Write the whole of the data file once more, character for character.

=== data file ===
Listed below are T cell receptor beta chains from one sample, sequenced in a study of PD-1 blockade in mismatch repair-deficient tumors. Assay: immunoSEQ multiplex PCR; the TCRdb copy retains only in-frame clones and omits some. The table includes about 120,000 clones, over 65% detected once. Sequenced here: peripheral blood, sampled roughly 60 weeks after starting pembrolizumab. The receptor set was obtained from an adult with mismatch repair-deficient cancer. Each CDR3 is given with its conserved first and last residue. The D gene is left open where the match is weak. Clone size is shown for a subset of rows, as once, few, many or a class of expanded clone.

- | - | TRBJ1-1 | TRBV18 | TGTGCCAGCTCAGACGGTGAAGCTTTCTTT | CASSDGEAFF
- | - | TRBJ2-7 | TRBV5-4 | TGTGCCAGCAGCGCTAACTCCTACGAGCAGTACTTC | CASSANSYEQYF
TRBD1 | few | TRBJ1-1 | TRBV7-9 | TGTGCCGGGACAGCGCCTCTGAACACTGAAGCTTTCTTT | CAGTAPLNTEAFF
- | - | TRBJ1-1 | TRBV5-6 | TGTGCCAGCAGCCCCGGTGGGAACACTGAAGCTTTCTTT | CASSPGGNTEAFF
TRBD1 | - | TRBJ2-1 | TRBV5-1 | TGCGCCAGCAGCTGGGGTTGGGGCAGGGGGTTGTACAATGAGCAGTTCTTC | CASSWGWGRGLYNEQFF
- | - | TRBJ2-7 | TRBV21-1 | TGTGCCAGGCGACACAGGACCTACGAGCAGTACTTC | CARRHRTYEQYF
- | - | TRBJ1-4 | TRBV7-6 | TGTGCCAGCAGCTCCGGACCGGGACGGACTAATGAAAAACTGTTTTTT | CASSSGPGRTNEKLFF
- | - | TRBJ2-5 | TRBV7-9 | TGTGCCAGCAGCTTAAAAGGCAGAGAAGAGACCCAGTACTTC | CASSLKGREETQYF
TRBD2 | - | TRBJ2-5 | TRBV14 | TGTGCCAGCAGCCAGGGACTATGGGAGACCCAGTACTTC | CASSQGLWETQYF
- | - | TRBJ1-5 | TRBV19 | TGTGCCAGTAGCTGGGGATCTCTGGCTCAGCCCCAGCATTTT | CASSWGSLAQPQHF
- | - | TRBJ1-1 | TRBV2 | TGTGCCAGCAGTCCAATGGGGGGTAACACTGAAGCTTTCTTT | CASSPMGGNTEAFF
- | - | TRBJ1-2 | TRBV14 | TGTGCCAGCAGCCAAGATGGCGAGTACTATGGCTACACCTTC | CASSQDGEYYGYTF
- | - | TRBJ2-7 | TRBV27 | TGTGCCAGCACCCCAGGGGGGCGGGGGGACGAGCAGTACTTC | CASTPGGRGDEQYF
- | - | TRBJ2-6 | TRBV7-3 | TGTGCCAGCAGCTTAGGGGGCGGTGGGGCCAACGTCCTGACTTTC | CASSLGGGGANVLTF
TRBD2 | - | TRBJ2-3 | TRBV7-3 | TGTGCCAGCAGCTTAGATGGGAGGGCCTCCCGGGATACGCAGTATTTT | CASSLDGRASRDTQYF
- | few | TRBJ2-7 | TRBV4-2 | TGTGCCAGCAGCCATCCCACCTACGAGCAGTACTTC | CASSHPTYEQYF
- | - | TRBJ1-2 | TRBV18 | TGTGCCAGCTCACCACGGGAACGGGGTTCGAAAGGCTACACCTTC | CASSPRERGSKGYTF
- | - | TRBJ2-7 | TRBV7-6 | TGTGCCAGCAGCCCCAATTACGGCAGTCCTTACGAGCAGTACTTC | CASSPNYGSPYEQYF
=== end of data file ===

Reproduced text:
Listed below are T cell receptor beta chains from one sample, sequenced in a study of PD-1 blockade in mismatch repair-deficient tumors. Assay: immunoSEQ multiplex PCR; the TCRdb copy retains only in-frame clones and omits some. The table includes about 120,000 clones, over 65% detected once. Sequenced here: peripheral blood, sampled roughly 60 weeks after starting pembrolizumab. The receptor set was obtained from an adult with mismatch repair-deficient cancer. Each CDR3 is given with its conserved first and last residue. The D gene is left open where the match is weak. Clone size is shown for a subset of rows, as once, few, many or a class of expanded clone.

- | - | TRBJ1-1 | TRBV18 | TGTGCCAGCTCAGACGGTGAAGCTTTCTTT | CASSDGEAFF
- | - | TRBJ2-7 | TRBV5-4 | TGTGCCAGCAGCGCTAACTCCTACGAGCAGTACTTC | CASSANSYEQYF
TRBD1 | few | TRBJ1-1 | TRBV7-9 | TGTGCCGGGACAGCGCCTCTGAACACTGAAGCTTTCTTT | CAGTAPLNTEAFF
- | - | TRBJ1-1 | TRBV5-6 | TGTGCCAGCAGCCCCGGTGGGAACACTGAAGCTTTCTTT | CASSPGGNTEAFF
TRBD1 | - | TRBJ2-1 | TRBV5-1 | TGCGCCAGCAGCTGGGGTTGGGGCAGGGGGTTGTACAATGAGCAGTTCTTC | CASSWGWGRGLYNEQFF
- | - | TRBJ2-7 | TRBV21-1 | TGTGCCAGGCGACACAGGACCTACGAGCAGTACTTC | CARRHRTYEQYF
- | - | TRBJ1-4 | TRBV7-6 | TGTGCCAGCAGCTCCGGACCGGGACGGACTAATGAAAAACTGTTTTTT | CASSSGPGRTNEKLFF
- | - | TRBJ2-5 | TRBV7-9 | TGTGCCAGCAGCTTAAAAGGCAGAGAAGAGACCCAGTACTTC | CASSLKGREETQYF
TRBD2 | - | TRBJ2-5 | TRBV14 | TGTGCCAGCAGCCAGGGACTATGGGAGACCCAGTACTTC | CASSQGLWETQYF
- | - | TRBJ1-5 | TRBV19 | TGTGCCAGTAGCTGGGGATCTCTGGCTCAGCCCCAGCATTTT | CASSWGSLAQPQHF
- | - | TRBJ1-1 | TRBV2 | TGTGCCAGCAGTCCAATGGGGGGTAACACTGAAGCTTTCTTT | CASSPMGGNTEAFF
- | - | TRBJ1-2 | TRBV14 | TGTGCCAGCAGCCAAGATGGCGAGTACTATGGCTACACCTTC | CASSQDGEYYGYTF
- | - | TRBJ2-7 | TRBV27 | TGTGCCAGCACCCCAGGGGGGCGGGGGGACGAGCAGTACTTC | CASTPGGRGDEQYF
- | - | TRBJ2-6 | TRBV7-3 | TGTGCCAGCAGCTTAGGGGGCGGTGGGGCCAACGTCCTGACTTTC | CASSLGGGGANVLTF
TRBD2 | - | TRBJ2-3 | TRBV7-3 | TGTGCCAGCAGCTTAGATGGGAGGGCCTCCCGGGATACGCAGTATTTT | CASSLDGRASRDTQYF
- | few | TRBJ2-7 | TRBV4-2 | TGTGCCAGCAGCCATCCCACCTACGAGCAGTACTTC | CASSHPTYEQYF
- | - | TRBJ1-2 | TRBV18 | TGTGCCAGCTCACCACGGGAACGGGGTTCGAAAGGCTACACCTTC | CASSPRERGSKGYTF
- | - | TRBJ2-7 | TRBV7-6 | TGTGCCAGCAGCCCCAATTACGGCAGTCCTTACGAGCAGTACTTC | CASSPNYGSPYEQYF